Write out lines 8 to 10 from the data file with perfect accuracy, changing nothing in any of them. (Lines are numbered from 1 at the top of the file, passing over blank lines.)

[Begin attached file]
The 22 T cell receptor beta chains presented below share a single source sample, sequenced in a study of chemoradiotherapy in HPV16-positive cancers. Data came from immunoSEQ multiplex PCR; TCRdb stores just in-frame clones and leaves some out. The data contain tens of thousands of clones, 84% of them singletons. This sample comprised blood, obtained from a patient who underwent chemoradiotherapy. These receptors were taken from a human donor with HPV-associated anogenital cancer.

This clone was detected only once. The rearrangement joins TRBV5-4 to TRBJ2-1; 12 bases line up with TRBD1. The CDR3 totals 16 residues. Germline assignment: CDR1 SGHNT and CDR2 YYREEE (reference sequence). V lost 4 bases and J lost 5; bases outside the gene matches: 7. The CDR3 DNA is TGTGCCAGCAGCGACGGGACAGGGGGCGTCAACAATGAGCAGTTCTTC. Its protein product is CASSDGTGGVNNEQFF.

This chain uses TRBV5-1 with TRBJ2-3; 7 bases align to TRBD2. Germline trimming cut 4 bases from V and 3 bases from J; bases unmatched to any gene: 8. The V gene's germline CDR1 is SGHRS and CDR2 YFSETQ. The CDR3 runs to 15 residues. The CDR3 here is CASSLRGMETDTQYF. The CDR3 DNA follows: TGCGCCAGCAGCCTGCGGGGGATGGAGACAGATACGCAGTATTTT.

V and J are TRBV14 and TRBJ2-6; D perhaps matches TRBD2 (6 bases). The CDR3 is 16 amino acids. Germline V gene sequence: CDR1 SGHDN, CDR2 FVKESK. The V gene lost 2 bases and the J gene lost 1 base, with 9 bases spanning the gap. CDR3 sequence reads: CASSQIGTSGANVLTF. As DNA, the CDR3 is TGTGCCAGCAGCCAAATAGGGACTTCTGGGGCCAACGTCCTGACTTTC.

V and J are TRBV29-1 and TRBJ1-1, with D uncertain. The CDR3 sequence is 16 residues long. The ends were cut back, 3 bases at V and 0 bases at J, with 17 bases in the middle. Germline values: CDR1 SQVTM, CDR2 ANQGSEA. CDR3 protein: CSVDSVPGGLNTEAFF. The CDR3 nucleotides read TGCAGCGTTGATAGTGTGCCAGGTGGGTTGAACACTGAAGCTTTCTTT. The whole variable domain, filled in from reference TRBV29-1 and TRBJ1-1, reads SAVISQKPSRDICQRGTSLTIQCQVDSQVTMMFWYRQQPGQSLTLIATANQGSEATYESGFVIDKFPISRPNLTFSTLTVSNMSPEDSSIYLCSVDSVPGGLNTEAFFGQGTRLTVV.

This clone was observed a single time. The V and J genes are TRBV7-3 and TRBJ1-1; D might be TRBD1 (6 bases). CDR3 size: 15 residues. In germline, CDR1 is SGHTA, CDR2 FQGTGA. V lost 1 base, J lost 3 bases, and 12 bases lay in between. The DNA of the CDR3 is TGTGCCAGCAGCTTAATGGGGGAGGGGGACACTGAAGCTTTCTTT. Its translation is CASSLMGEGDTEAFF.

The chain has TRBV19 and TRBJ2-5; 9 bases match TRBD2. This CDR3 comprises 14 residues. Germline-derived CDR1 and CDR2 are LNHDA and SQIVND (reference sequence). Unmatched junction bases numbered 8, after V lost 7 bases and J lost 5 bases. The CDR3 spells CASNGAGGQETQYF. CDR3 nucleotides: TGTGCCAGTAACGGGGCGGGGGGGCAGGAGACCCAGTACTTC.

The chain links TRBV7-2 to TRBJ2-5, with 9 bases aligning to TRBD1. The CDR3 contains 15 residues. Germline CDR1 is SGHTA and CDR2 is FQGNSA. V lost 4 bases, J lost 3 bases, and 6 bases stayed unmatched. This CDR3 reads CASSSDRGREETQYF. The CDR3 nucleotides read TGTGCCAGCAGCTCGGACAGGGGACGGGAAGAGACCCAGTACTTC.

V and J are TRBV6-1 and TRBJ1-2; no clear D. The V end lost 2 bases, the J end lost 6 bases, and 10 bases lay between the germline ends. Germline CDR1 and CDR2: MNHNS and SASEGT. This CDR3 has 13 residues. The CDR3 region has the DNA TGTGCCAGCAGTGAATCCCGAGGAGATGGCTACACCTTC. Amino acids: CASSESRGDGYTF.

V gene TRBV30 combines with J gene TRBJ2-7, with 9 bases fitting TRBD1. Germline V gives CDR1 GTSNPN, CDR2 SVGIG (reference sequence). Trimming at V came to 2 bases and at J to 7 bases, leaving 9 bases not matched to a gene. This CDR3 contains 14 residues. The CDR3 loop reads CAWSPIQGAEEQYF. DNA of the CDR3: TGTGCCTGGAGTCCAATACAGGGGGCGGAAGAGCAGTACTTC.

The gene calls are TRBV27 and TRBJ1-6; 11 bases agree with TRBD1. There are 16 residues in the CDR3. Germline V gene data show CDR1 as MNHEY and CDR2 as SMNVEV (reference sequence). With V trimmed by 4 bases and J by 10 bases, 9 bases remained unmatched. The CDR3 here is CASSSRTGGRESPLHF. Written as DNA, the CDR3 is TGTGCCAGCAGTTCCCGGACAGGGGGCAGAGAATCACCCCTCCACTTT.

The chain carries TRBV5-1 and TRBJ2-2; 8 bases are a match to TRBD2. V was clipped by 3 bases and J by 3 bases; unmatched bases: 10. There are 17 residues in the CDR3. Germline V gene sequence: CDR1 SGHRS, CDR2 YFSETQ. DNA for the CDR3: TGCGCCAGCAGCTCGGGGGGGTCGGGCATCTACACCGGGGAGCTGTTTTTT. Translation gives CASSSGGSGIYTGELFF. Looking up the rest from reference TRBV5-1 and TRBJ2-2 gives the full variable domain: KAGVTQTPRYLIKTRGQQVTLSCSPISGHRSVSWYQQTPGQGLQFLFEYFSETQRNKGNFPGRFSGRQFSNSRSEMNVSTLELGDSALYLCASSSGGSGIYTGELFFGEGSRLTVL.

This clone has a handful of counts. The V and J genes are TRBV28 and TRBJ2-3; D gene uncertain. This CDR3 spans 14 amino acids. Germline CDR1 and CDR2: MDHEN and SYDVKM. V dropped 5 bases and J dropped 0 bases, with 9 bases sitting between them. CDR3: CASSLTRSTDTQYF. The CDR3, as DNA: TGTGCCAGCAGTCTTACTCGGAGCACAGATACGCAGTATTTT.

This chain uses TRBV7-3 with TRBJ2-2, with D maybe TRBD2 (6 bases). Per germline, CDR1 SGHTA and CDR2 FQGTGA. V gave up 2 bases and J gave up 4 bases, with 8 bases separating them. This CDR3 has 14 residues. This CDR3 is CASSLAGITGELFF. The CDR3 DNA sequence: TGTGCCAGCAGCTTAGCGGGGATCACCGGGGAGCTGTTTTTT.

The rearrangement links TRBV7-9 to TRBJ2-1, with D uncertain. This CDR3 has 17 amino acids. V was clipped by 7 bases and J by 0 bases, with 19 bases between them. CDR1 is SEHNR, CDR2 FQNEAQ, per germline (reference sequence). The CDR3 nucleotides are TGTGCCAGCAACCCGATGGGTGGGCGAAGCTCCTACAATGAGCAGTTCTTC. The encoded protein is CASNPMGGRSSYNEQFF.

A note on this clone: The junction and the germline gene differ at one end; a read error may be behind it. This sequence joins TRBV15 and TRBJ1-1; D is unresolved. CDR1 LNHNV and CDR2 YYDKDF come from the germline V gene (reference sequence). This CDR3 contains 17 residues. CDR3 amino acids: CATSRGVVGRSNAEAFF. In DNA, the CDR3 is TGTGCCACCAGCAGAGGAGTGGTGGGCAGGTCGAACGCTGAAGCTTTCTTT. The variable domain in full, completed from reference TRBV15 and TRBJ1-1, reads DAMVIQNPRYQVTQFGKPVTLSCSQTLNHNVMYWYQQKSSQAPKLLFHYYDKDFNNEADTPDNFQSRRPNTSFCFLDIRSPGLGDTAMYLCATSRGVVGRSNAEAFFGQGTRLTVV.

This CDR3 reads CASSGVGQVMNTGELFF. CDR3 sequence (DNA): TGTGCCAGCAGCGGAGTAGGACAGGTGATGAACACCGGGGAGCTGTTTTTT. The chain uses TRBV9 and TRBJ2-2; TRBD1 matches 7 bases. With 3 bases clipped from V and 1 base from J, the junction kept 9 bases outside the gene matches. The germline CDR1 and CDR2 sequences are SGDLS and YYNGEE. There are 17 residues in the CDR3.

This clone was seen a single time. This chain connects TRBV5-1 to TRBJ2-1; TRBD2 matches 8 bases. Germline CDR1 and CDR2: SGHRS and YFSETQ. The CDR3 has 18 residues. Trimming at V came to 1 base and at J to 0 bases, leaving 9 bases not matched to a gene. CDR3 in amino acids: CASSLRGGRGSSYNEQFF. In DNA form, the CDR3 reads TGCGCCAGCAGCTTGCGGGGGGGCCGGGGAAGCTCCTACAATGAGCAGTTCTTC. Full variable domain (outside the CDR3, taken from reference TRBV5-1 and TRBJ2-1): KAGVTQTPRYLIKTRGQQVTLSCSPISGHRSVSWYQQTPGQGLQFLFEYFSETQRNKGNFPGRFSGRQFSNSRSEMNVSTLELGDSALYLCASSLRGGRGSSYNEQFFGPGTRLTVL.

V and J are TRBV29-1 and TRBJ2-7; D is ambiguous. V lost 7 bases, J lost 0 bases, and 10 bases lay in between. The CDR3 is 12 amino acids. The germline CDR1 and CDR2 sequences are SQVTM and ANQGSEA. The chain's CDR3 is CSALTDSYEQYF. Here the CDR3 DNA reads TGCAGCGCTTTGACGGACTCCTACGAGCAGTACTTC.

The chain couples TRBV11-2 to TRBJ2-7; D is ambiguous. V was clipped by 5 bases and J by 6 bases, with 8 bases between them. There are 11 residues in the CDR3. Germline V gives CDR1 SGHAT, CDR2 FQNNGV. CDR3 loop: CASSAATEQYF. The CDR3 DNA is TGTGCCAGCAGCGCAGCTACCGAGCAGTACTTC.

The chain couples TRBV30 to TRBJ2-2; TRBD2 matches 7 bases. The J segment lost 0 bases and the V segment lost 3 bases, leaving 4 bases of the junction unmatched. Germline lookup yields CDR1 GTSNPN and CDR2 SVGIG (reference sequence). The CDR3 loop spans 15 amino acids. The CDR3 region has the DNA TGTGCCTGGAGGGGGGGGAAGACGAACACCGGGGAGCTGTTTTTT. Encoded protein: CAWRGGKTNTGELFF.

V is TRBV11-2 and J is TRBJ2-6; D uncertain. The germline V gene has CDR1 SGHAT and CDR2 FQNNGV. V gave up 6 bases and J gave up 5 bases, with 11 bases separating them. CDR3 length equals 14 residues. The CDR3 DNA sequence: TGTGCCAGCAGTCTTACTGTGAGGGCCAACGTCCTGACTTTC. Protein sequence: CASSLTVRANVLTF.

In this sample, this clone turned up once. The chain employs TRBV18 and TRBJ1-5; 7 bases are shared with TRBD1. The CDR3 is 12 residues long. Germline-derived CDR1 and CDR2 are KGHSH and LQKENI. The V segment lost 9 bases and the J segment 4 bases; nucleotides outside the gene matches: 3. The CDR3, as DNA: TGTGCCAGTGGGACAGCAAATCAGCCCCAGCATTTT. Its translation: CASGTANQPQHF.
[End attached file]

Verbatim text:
The chain links TRBV7-2 to TRBJ2-5, with 9 bases aligning to TRBD1. The CDR3 contains 15 residues. Germline CDR1 is SGHTA and CDR2 is FQGNSA. V lost 4 bases, J lost 3 bases, and 6 bases stayed unmatched. This CDR3 reads CASSSDRGREETQYF. The CDR3 nucleotides read TGTGCCAGCAGCTCGGACAGGGGACGGGAAGAGACCCAGTACTTC.

V and J are TRBV6-1 and TRBJ1-2; no clear D. The V end lost 2 bases, the J end lost 6 bases, and 10 bases lay between the germline ends. Germline CDR1 and CDR2: MNHNS and SASEGT. This CDR3 has 13 residues. The CDR3 region has the DNA TGTGCCAGCAGTGAATCCCGAGGAGATGGCTACACCTTC. Amino acids: CASSESRGDGYTF.

V gene TRBV30 combines with J gene TRBJ2-7, with 9 bases fitting TRBD1. Germline V gives CDR1 GTSNPN, CDR2 SVGIG (reference sequence). Trimming at V came to 2 bases and at J to 7 bases, leaving 9 bases not matched to a gene. This CDR3 contains 14 residues. The CDR3 loop reads CAWSPIQGAEEQYF. DNA of the CDR3: TGTGCCTGGAGTCCAATACAGGGGGCGGAAGAGCAGTACTTC.